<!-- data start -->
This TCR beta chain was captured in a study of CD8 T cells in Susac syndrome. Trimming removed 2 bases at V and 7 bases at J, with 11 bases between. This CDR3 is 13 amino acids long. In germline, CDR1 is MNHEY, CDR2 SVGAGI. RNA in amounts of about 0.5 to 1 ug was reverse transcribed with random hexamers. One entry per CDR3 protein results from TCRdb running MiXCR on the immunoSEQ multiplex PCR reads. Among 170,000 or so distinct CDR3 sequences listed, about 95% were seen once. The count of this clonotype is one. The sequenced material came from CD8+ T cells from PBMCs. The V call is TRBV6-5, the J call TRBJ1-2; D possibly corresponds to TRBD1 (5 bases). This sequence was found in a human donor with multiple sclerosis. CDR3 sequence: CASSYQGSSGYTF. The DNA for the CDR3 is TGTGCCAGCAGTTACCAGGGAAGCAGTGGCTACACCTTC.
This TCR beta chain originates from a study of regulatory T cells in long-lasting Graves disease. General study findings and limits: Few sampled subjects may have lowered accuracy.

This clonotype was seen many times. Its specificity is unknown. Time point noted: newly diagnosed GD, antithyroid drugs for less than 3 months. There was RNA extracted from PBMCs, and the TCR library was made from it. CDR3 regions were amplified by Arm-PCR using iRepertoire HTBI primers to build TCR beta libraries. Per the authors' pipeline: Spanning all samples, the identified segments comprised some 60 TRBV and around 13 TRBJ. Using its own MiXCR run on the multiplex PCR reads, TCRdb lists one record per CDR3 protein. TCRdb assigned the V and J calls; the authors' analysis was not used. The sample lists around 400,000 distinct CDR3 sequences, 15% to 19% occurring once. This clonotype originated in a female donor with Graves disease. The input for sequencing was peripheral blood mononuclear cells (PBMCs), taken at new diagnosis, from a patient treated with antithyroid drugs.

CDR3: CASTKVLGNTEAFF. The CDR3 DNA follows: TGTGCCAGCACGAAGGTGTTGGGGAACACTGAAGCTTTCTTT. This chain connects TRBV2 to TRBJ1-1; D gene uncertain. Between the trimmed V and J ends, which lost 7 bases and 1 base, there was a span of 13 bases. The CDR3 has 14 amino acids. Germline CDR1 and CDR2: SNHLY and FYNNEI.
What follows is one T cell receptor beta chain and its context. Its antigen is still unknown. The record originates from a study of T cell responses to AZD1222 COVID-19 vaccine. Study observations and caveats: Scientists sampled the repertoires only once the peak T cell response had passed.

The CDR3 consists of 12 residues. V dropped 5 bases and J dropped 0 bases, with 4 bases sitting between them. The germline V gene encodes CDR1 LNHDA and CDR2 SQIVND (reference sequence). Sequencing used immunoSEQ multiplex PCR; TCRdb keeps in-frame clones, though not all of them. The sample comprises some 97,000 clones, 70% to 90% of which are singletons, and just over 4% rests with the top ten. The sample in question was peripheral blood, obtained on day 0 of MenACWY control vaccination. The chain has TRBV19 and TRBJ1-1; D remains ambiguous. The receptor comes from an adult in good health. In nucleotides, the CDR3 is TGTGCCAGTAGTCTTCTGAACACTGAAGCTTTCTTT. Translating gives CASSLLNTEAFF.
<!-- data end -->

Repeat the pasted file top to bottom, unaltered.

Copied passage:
This TCR beta chain was captured in a study of CD8 T cells in Susac syndrome. Trimming removed 2 bases at V and 7 bases at J, with 11 bases between. This CDR3 is 13 amino acids long. In germline, CDR1 is MNHEY, CDR2 SVGAGI. RNA in amounts of about 0.5 to 1 ug was reverse transcribed with random hexamers. One entry per CDR3 protein results from TCRdb running MiXCR on the immunoSEQ multiplex PCR reads. Among 170,000 or so distinct CDR3 sequences listed, about 95% were seen once. The count of this clonotype is one. The sequenced material came from CD8+ T cells from PBMCs. The V call is TRBV6-5, the J call TRBJ1-2; D possibly corresponds to TRBD1 (5 bases). This sequence was found in a human donor with multiple sclerosis. CDR3 sequence: CASSYQGSSGYTF. The DNA for the CDR3 is TGTGCCAGCAGTTACCAGGGAAGCAGTGGCTACACCTTC.
This TCR beta chain originates from a study of regulatory T cells in long-lasting Graves disease. General study findings and limits: Few sampled subjects may have lowered accuracy.

This clonotype was seen many times. Its specificity is unknown. Time point noted: newly diagnosed GD, antithyroid drugs for less than 3 months. There was RNA extracted from PBMCs, and the TCR library was made from it. CDR3 regions were amplified by Arm-PCR using iRepertoire HTBI primers to build TCR beta libraries. Per the authors' pipeline: Spanning all samples, the identified segments comprised some 60 TRBV and around 13 TRBJ. Using its own MiXCR run on the multiplex PCR reads, TCRdb lists one record per CDR3 protein. TCRdb assigned the V and J calls; the authors' analysis was not used. The sample lists around 400,000 distinct CDR3 sequences, 15% to 19% occurring once. This clonotype originated in a female donor with Graves disease. The input for sequencing was peripheral blood mononuclear cells (PBMCs), taken at new diagnosis, from a patient treated with antithyroid drugs.

CDR3: CASTKVLGNTEAFF. The CDR3 DNA follows: TGTGCCAGCACGAAGGTGTTGGGGAACACTGAAGCTTTCTTT. This chain connects TRBV2 to TRBJ1-1; D gene uncertain. Between the trimmed V and J ends, which lost 7 bases and 1 base, there was a span of 13 bases. The CDR3 has 14 amino acids. Germline CDR1 and CDR2: SNHLY and FYNNEI.
What follows is one T cell receptor beta chain and its context. Its antigen is still unknown. The record originates from a study of T cell responses to AZD1222 COVID-19 vaccine. Study observations and caveats: Scientists sampled the repertoires only once the peak T cell response had passed.

The CDR3 consists of 12 residues. V dropped 5 bases and J dropped 0 bases, with 4 bases sitting between them. The germline V gene encodes CDR1 LNHDA and CDR2 SQIVND (reference sequence). Sequencing used immunoSEQ multiplex PCR; TCRdb keeps in-frame clones, though not all of them. The sample comprises some 97,000 clones, 70% to 90% of which are singletons, and just over 4% rests with the top ten. The sample in question was peripheral blood, obtained on day 0 of MenACWY control vaccination. The chain has TRBV19 and TRBJ1-1; D remains ambiguous. The receptor comes from an adult in good health. In nucleotides, the CDR3 is TGTGCCAGTAGTCTTCTGAACACTGAAGCTTTCTTT. Translating gives CASSLLNTEAFF.